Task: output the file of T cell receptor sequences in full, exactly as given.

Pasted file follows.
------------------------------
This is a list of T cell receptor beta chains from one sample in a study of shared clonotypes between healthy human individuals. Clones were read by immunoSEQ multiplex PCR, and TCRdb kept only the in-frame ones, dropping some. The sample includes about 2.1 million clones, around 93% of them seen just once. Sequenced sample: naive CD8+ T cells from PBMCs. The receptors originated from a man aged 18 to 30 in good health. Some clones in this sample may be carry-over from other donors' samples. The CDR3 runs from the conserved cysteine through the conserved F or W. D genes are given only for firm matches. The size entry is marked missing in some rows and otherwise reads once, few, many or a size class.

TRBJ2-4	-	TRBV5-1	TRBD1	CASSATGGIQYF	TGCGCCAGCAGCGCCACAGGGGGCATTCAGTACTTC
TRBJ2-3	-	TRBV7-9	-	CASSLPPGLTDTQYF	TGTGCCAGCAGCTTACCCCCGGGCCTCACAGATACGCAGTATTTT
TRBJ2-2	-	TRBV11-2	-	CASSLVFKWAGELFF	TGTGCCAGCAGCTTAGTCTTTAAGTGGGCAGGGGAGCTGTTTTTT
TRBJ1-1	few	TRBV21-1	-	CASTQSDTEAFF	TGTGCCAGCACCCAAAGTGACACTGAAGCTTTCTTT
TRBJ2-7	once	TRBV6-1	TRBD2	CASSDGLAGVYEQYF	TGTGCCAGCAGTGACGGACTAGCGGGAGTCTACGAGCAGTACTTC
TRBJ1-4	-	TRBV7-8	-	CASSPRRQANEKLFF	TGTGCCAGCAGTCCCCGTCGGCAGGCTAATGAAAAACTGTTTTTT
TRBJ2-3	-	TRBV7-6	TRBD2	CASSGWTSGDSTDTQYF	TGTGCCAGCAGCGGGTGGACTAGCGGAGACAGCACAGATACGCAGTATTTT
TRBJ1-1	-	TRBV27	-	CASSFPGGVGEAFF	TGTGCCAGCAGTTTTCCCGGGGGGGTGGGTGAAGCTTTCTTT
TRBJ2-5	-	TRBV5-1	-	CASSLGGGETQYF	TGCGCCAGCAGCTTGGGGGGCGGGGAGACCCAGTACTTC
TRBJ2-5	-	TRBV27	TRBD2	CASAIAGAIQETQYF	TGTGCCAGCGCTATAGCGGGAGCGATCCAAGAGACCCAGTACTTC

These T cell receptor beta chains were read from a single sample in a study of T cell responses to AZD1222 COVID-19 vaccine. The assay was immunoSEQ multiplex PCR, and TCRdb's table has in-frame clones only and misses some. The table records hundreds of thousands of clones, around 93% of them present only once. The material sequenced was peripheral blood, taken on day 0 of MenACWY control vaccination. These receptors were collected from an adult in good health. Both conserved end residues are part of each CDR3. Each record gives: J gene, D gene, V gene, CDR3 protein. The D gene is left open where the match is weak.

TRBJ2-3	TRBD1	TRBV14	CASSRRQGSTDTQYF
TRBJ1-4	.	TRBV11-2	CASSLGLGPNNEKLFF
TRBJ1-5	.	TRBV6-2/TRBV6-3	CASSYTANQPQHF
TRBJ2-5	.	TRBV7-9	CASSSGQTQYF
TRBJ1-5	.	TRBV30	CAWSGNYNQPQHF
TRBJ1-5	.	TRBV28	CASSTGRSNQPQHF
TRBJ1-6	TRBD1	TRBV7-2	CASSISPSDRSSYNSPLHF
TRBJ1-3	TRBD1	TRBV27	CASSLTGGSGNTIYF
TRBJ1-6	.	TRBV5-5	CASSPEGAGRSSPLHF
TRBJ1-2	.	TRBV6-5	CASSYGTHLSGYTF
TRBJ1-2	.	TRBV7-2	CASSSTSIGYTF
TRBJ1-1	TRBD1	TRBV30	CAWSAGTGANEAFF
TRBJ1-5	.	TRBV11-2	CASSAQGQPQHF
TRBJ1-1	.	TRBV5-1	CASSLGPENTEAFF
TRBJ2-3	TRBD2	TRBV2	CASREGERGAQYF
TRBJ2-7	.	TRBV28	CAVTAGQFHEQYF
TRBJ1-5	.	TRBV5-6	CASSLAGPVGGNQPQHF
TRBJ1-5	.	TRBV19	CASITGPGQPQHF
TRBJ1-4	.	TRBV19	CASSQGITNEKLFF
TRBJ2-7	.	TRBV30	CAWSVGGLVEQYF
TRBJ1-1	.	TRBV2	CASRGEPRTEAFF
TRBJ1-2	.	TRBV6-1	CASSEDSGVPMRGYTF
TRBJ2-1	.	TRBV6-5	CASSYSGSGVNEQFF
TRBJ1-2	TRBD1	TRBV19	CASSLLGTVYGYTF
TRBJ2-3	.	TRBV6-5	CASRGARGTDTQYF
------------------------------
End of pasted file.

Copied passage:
This is a list of T cell receptor beta chains from one sample in a study of shared clonotypes between healthy human individuals. Clones were read by immunoSEQ multiplex PCR, and TCRdb kept only the in-frame ones, dropping some. The sample includes about 2.1 million clones, around 93% of them seen just once. Sequenced sample: naive CD8+ T cells from PBMCs. The receptors originated from a man aged 18 to 30 in good health. Some clones in this sample may be carry-over from other donors' samples. The CDR3 runs from the conserved cysteine through the conserved F or W. D genes are given only for firm matches. The size entry is marked missing in some rows and otherwise reads once, few, many or a size class.

TRBJ2-4	-	TRBV5-1	TRBD1	CASSATGGIQYF	TGCGCCAGCAGCGCCACAGGGGGCATTCAGTACTTC
TRBJ2-3	-	TRBV7-9	-	CASSLPPGLTDTQYF	TGTGCCAGCAGCTTACCCCCGGGCCTCACAGATACGCAGTATTTT
TRBJ2-2	-	TRBV11-2	-	CASSLVFKWAGELFF	TGTGCCAGCAGCTTAGTCTTTAAGTGGGCAGGGGAGCTGTTTTTT
TRBJ1-1	few	TRBV21-1	-	CASTQSDTEAFF	TGTGCCAGCACCCAAAGTGACACTGAAGCTTTCTTT
TRBJ2-7	once	TRBV6-1	TRBD2	CASSDGLAGVYEQYF	TGTGCCAGCAGTGACGGACTAGCGGGAGTCTACGAGCAGTACTTC
TRBJ1-4	-	TRBV7-8	-	CASSPRRQANEKLFF	TGTGCCAGCAGTCCCCGTCGGCAGGCTAATGAAAAACTGTTTTTT
TRBJ2-3	-	TRBV7-6	TRBD2	CASSGWTSGDSTDTQYF	TGTGCCAGCAGCGGGTGGACTAGCGGAGACAGCACAGATACGCAGTATTTT
TRBJ1-1	-	TRBV27	-	CASSFPGGVGEAFF	TGTGCCAGCAGTTTTCCCGGGGGGGTGGGTGAAGCTTTCTTT
TRBJ2-5	-	TRBV5-1	-	CASSLGGGETQYF	TGCGCCAGCAGCTTGGGGGGCGGGGAGACCCAGTACTTC
TRBJ2-5	-	TRBV27	TRBD2	CASAIAGAIQETQYF	TGTGCCAGCGCTATAGCGGGAGCGATCCAAGAGACCCAGTACTTC

These T cell receptor beta chains were read from a single sample in a study of T cell responses to AZD1222 COVID-19 vaccine. The assay was immunoSEQ multiplex PCR, and TCRdb's table has in-frame clones only and misses some. The table records hundreds of thousands of clones, around 93% of them present only once. The material sequenced was peripheral blood, taken on day 0 of MenACWY control vaccination. These receptors were collected from an adult in good health. Both conserved end residues are part of each CDR3. Each record gives: J gene, D gene, V gene, CDR3 protein. The D gene is left open where the match is weak.

TRBJ2-3	TRBD1	TRBV14	CASSRRQGSTDTQYF
TRBJ1-4	.	TRBV11-2	CASSLGLGPNNEKLFF
TRBJ1-5	.	TRBV6-2/TRBV6-3	CASSYTANQPQHF
TRBJ2-5	.	TRBV7-9	CASSSGQTQYF
TRBJ1-5	.	TRBV30	CAWSGNYNQPQHF
TRBJ1-5	.	TRBV28	CASSTGRSNQPQHF
TRBJ1-6	TRBD1	TRBV7-2	CASSISPSDRSSYNSPLHF
TRBJ1-3	TRBD1	TRBV27	CASSLTGGSGNTIYF
TRBJ1-6	.	TRBV5-5	CASSPEGAGRSSPLHF
TRBJ1-2	.	TRBV6-5	CASSYGTHLSGYTF
TRBJ1-2	.	TRBV7-2	CASSSTSIGYTF
TRBJ1-1	TRBD1	TRBV30	CAWSAGTGANEAFF
TRBJ1-5	.	TRBV11-2	CASSAQGQPQHF
TRBJ1-1	.	TRBV5-1	CASSLGPENTEAFF
TRBJ2-3	TRBD2	TRBV2	CASREGERGAQYF
TRBJ2-7	.	TRBV28	CAVTAGQFHEQYF
TRBJ1-5	.	TRBV5-6	CASSLAGPVGGNQPQHF
TRBJ1-5	.	TRBV19	CASITGPGQPQHF
TRBJ1-4	.	TRBV19	CASSQGITNEKLFF
TRBJ2-7	.	TRBV30	CAWSVGGLVEQYF
TRBJ1-1	.	TRBV2	CASRGEPRTEAFF
TRBJ1-2	.	TRBV6-1	CASSEDSGVPMRGYTF
TRBJ2-1	.	TRBV6-5	CASSYSGSGVNEQFF
TRBJ1-2	TRBD1	TRBV19	CASSLLGTVYGYTF
TRBJ2-3	.	TRBV6-5	CASRGARGTDTQYF